To me a great film, if it isn’t tragic, means delighting in characters’ company for ninety-plus minutes. That’s what The Salt of Life is. Gianni Di Gregorio, the writer-director-star, has followed his Mid August Lunch (2008) with this charmer about a middle-aged retiree seeking an affair. Assuming you can accept the film’s levity toward his quest for light infidelity, it’s a pleasure to join this world.
As Gianni endures failed after failed attempt to find a young female lover, we enjoy getting to know him and his family, his would-be conquests: his mother’s buxom caregiver, his busty family friend, his curvy ex, his slender neighbour. And we’re privy to aspects of Italy, middle-aged manhood, marriage, and Italian mothers. His journey is really about itself, more than the pursued outcome (like being in Italy generally?). As the film’s title hints, flavour comes even from the striving, the imagining, the endeavour itself. Even grasping at an affair is the stuff of intrigue — and films.
Gianni is invisible to younger people, or invisible in the ways he desires: the beloved-grandfather type. Those who do engage him include his wolf-crying mother, a tie-and-jacketed retiree with a toy poodle, his perpetual-bachelor friend Alfo(nso), who in the film’s funniest scene forces “the pill of love’” on Gianni. But let me say, if his mother’s “simple lunches” and leafy house and technicolour wardrobe are anything close to the Roman norm, book me a one-way flight prontissimo.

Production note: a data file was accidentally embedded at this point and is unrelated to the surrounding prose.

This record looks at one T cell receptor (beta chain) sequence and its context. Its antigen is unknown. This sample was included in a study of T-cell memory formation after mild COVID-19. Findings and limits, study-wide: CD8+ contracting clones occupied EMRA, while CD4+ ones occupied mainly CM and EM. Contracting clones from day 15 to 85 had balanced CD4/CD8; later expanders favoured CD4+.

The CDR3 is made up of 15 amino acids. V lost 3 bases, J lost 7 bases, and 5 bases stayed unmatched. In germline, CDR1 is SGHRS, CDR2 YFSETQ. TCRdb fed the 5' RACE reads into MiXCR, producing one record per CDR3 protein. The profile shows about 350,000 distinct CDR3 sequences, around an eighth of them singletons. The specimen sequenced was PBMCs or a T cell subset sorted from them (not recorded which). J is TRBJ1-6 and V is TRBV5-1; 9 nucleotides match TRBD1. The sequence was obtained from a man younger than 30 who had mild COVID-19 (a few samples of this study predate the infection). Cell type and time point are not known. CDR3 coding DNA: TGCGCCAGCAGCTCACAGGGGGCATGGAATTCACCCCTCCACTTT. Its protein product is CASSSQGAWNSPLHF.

Most of my favourite films are pleasant testaments to everyday life, and The Salt of Life fits this bill. Gianni’s daughter’s on-again boyfriend Michi (Michelangelo) has resigned to not finding work with his arts degree; even law and economics graduates are struggling. Only one character doesn’t dress dashingly, but each of his tracksuits does match. Everyone eats well (though much wheat). Gianni and his wife sleep in separate bedrooms, and quarrel over going to Ikea for curtains. And we see, through the fun-loving twins whom Gianni and Alfo fail to court over wine-y lunch, that both generations eschew monogamy with gusto. Marriage as such hasn’t dissolved, but rather the façade of commitment.
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